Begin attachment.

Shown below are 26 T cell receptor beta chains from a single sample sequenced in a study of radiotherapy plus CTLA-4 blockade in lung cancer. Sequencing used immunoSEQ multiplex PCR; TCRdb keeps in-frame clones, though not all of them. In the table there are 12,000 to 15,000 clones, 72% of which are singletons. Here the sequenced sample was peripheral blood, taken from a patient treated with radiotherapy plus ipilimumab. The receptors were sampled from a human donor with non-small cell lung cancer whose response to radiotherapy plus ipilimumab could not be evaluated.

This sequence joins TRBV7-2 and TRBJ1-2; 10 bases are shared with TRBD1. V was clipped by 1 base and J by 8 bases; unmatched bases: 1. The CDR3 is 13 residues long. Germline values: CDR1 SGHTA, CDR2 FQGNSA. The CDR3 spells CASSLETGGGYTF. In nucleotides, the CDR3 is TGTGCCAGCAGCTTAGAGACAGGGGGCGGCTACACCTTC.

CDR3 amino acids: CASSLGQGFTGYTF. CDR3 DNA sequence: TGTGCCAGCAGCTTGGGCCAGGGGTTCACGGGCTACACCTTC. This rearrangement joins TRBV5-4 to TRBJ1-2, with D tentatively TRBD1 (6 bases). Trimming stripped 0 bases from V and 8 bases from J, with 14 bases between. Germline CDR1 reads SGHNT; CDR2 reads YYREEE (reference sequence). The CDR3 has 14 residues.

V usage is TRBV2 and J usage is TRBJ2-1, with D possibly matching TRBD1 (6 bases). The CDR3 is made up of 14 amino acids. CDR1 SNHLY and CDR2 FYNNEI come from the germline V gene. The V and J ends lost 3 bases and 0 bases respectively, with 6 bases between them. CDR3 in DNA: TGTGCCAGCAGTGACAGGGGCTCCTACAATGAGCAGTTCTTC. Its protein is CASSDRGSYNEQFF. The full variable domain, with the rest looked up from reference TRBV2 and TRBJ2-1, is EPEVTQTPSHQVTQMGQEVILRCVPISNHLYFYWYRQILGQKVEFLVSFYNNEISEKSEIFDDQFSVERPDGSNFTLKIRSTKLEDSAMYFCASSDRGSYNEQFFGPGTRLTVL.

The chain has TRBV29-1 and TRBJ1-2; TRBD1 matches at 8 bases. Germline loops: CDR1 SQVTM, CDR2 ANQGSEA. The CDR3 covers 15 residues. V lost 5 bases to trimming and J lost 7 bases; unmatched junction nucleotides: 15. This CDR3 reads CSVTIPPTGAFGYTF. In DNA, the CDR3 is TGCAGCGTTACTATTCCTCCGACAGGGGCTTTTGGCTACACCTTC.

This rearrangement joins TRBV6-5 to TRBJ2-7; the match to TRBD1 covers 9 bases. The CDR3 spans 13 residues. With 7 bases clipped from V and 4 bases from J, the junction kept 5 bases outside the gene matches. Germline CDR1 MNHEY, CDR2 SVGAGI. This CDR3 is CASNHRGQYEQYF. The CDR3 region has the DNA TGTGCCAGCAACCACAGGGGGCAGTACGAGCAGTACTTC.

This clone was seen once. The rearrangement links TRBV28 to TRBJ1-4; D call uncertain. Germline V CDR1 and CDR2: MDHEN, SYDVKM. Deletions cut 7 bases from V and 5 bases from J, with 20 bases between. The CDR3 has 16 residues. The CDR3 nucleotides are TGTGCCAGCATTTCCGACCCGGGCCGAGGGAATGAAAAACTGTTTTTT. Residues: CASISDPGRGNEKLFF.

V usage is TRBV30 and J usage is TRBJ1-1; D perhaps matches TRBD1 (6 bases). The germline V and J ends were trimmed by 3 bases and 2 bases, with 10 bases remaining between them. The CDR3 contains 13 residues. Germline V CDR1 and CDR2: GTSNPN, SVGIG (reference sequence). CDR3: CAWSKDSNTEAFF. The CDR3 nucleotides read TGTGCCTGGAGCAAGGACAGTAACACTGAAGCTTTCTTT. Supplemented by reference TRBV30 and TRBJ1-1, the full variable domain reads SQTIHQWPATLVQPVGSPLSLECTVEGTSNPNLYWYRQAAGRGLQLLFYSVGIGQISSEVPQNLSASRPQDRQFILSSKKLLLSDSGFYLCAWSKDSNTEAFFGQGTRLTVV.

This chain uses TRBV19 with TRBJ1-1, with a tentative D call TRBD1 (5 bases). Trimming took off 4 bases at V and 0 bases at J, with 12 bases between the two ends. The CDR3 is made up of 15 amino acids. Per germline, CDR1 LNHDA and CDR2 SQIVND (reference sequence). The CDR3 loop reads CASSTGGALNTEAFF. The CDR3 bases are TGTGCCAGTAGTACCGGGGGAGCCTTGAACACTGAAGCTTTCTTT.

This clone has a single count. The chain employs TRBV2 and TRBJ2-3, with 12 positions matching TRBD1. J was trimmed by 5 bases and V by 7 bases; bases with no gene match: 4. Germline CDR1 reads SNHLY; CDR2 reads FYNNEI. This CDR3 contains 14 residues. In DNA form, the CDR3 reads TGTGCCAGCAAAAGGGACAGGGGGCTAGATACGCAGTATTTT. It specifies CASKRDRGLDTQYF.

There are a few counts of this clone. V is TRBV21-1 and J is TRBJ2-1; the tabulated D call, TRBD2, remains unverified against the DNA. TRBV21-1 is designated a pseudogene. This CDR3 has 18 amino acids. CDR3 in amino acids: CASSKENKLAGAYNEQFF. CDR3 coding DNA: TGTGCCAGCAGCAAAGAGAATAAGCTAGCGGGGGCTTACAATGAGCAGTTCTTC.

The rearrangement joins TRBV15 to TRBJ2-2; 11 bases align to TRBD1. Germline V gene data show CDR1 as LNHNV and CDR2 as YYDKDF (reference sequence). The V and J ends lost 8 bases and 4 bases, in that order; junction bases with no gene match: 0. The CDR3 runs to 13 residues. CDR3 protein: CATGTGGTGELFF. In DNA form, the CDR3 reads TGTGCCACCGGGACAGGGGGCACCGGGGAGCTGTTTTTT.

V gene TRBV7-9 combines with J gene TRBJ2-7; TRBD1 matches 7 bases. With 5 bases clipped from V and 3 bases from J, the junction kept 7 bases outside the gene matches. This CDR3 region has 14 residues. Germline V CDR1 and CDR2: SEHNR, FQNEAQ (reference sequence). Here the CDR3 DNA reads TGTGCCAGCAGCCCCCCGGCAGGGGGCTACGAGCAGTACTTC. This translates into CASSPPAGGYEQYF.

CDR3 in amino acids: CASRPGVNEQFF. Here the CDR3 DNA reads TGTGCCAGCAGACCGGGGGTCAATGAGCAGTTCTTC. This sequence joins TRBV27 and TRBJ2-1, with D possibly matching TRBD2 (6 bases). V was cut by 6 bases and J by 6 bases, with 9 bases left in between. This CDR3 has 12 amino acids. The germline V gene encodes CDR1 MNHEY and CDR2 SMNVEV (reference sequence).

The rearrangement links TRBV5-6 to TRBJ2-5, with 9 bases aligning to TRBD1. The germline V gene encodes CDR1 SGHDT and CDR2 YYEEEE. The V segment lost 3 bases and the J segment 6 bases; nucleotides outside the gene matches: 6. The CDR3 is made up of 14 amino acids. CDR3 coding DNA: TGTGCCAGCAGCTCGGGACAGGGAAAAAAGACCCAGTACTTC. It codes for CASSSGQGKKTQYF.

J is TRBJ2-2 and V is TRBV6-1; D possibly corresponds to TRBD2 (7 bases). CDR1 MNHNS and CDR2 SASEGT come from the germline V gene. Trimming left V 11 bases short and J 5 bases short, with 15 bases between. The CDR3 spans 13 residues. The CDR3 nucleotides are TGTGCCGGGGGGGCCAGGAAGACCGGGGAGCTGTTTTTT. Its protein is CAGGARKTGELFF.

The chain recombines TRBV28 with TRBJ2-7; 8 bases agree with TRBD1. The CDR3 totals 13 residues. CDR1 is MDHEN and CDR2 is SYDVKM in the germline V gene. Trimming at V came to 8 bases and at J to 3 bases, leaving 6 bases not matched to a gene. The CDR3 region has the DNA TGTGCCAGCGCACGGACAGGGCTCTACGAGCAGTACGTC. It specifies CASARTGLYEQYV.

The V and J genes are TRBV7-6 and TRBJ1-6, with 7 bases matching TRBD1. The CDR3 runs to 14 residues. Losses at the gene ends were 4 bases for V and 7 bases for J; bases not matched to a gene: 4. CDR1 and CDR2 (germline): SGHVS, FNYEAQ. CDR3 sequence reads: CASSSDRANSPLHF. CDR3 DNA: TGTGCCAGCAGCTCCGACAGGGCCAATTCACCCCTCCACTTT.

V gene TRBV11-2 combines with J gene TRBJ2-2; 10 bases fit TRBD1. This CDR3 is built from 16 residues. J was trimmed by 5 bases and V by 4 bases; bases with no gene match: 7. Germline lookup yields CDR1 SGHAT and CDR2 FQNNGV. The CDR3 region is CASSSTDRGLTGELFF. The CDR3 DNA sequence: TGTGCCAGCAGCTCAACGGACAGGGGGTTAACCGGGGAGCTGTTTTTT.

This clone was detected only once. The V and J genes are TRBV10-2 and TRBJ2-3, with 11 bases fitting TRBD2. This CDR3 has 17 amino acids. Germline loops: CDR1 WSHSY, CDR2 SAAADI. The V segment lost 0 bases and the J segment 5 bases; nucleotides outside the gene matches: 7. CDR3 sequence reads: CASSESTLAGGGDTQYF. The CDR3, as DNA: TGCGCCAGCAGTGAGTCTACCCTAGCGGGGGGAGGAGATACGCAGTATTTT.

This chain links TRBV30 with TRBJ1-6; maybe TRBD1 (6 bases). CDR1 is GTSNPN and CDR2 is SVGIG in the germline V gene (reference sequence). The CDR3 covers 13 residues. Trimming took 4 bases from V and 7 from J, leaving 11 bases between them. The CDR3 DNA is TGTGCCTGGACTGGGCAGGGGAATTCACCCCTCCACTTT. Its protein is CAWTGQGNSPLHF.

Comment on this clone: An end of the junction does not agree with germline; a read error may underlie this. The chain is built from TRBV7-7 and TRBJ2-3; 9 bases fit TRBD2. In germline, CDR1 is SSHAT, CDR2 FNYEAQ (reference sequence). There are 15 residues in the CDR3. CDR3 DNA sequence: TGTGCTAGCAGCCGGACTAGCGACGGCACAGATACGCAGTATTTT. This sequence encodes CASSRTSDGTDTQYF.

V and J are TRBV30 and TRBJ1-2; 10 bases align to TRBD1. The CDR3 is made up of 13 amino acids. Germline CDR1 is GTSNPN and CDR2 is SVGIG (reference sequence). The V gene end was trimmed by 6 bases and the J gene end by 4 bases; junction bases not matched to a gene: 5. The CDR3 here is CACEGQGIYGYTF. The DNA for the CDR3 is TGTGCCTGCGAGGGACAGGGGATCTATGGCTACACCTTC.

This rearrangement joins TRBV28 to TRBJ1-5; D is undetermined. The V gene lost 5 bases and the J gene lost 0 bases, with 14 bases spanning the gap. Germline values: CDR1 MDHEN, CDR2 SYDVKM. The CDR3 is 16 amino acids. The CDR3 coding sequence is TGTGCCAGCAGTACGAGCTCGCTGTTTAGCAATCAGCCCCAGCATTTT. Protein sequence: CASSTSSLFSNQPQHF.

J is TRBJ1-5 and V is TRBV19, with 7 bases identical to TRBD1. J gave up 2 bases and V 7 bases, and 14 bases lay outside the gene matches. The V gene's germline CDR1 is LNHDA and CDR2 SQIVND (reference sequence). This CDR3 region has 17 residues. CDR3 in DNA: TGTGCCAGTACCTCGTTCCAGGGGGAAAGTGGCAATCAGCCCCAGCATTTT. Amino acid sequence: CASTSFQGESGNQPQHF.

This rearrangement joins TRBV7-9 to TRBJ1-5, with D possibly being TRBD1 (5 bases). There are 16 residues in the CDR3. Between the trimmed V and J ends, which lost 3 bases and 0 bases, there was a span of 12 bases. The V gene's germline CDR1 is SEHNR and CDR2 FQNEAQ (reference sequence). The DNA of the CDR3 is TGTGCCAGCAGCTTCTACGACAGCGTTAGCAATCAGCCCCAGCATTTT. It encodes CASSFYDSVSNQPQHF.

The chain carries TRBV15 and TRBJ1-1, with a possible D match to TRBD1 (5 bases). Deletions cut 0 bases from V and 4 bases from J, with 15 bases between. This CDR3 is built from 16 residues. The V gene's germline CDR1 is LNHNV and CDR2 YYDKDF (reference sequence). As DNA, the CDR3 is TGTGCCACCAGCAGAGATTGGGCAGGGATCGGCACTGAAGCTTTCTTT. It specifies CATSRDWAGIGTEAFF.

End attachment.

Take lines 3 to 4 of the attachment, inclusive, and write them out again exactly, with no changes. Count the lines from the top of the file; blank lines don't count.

CDR3 amino acids: CASSLGQGFTGYTF. CDR3 DNA sequence: TGTGCCAGCAGCTTGGGCCAGGGGTTCACGGGCTACACCTTC. This rearrangement joins TRBV5-4 to TRBJ1-2, with D tentatively TRBD1 (6 bases). Trimming stripped 0 bases from V and 8 bases from J, with 14 bases between. Germline CDR1 reads SGHNT; CDR2 reads YYREEE (reference sequence). The CDR3 has 14 residues.

V usage is TRBV2 and J usage is TRBJ2-1, with D possibly matching TRBD1 (6 bases). The CDR3 is made up of 14 amino acids. CDR1 SNHLY and CDR2 FYNNEI come from the germline V gene. The V and J ends lost 3 bases and 0 bases respectively, with 6 bases between them. CDR3 in DNA: TGTGCCAGCAGTGACAGGGGCTCCTACAATGAGCAGTTCTTC. Its protein is CASSDRGSYNEQFF. The full variable domain, with the rest looked up from reference TRBV2 and TRBJ2-1, is EPEVTQTPSHQVTQMGQEVILRCVPISNHLYFYWYRQILGQKVEFLVSFYNNEISEKSEIFDDQFSVERPDGSNFTLKIRSTKLEDSAMYFCASSDRGSYNEQFFGPGTRLTVL.